7.2 Latte Art Faults
When your designs fall short, it will usually be because of technical faults in your milk pitcher manoeuvres that leave you with blurred, faded, or asymmetric images. To help troubleshoot your designs, we have assembled the following descriptors:
If you pour from above the recommended 10-cm height from the surface, your flow of milk can be interrupted. Milk approaches terminal velocity as it falls, and its flow accelerates with its distance from the spout. Therefore, you can have a steady flow rate which works well at a 10-cm, height, but if you raise your spout to 20 cm above the surface, the stream of milk can become broken, causing splashes on the surface and unwanted bubbles in the cup. If you need to increase your flow rate to produce the windmill effect, for example, you must increase the flow rate as you increase your pouring height.
As mentioned in Lesson 4.2, snail trails can mar your latte art design. Even when you pour from a filling height of 10 cm, if you guide the stream of milk through a section of the surface of the milk which is just a brown background, you will see a faint white residue left in the wake of the pour. A common mistake made is when a barista pours orbiting circles around the outside of the cup much too close to the surface (e.g., less than 5 cm). This practice leaves faded stripes around the outside of a pattern, reducing the contrast of a design. The vortexing filling technique will help you reduce this effect during the first half of the pour.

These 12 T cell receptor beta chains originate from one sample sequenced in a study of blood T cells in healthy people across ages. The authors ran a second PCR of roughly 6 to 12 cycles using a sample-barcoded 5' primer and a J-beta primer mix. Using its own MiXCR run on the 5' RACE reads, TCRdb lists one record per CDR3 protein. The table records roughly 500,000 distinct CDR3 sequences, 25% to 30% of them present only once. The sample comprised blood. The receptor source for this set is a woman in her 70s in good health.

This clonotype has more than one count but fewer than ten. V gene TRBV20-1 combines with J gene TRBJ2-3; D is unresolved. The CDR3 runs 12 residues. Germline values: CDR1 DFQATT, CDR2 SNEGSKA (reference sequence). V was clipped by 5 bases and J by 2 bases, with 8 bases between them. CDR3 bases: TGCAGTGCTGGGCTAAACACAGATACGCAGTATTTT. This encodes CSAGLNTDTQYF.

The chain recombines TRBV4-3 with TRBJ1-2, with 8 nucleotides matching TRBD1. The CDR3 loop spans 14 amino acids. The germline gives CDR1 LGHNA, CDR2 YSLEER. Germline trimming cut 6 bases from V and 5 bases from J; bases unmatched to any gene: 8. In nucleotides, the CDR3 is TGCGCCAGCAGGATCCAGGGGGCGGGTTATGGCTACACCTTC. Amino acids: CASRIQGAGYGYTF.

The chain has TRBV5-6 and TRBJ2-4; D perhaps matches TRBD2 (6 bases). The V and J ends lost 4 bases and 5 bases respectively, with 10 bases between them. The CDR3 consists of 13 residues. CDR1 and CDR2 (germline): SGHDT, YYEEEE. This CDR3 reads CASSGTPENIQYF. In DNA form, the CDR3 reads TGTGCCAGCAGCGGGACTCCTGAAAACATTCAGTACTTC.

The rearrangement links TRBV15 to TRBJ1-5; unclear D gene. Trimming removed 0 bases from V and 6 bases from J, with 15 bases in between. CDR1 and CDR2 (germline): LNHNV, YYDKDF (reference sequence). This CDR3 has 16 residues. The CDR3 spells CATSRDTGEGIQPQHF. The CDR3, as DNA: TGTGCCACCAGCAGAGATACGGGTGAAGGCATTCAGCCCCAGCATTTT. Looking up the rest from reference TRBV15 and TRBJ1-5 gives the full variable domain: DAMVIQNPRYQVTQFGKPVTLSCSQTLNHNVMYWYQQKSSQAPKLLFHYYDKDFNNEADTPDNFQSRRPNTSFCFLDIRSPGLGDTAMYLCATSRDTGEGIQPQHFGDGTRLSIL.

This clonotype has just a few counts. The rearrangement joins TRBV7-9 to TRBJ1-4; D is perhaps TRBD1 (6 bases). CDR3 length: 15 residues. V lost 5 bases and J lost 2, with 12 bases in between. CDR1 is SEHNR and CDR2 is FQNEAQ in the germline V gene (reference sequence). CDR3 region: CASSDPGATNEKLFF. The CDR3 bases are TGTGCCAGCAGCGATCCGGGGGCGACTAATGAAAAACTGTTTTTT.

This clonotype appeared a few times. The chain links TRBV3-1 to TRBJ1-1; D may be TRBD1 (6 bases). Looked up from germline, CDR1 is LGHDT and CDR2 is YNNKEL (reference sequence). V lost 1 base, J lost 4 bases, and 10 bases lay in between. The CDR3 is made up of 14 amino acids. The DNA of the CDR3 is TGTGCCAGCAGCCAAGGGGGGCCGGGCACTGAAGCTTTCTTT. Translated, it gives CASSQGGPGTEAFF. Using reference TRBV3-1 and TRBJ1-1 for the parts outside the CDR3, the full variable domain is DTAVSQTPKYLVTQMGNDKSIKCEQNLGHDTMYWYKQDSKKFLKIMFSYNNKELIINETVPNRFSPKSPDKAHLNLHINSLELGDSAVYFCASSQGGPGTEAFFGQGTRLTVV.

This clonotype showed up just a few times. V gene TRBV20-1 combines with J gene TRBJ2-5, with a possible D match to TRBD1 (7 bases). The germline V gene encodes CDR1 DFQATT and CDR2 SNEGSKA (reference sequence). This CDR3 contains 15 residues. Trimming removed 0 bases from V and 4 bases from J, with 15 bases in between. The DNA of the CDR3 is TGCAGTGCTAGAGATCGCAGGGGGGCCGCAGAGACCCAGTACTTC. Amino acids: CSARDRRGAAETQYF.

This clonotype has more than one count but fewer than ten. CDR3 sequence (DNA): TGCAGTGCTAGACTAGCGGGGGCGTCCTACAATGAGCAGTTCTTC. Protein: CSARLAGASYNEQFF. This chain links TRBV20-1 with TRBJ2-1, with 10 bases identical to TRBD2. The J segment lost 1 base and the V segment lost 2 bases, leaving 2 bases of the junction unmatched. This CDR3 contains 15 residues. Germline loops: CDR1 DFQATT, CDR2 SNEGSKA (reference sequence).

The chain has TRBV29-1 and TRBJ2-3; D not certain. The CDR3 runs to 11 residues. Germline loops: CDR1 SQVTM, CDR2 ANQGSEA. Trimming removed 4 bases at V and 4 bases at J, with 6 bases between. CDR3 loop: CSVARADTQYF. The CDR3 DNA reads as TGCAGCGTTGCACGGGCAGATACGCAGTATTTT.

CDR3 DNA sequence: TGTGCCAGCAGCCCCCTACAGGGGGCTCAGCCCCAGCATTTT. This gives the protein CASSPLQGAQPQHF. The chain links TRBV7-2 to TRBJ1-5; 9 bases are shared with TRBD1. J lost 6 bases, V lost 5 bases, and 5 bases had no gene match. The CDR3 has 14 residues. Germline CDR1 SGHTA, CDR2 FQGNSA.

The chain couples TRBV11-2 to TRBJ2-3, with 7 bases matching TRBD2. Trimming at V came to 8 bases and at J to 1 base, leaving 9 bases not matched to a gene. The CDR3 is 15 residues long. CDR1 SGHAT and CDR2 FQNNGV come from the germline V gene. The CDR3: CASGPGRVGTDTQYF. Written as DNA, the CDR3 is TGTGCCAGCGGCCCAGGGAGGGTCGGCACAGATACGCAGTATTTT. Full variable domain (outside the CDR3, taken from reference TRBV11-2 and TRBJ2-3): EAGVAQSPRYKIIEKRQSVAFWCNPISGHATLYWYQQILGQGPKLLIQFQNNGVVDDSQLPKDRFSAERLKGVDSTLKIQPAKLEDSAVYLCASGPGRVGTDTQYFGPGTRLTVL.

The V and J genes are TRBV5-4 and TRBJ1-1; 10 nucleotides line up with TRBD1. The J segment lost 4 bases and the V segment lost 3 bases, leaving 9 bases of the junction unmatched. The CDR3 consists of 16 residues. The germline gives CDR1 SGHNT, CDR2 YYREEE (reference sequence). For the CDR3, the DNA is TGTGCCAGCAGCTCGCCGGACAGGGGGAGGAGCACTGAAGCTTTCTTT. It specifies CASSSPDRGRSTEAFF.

You might notice snail trails forming because of overshoot, when you are employing the cutting technique. Getting more control of the ‘off switch’ (lowering your elbow) will reduce this occurrence.
When you are learning the rosetta, heart, or tulip design, a faded ‘mushroom cloud’ may form at the base of your pattern.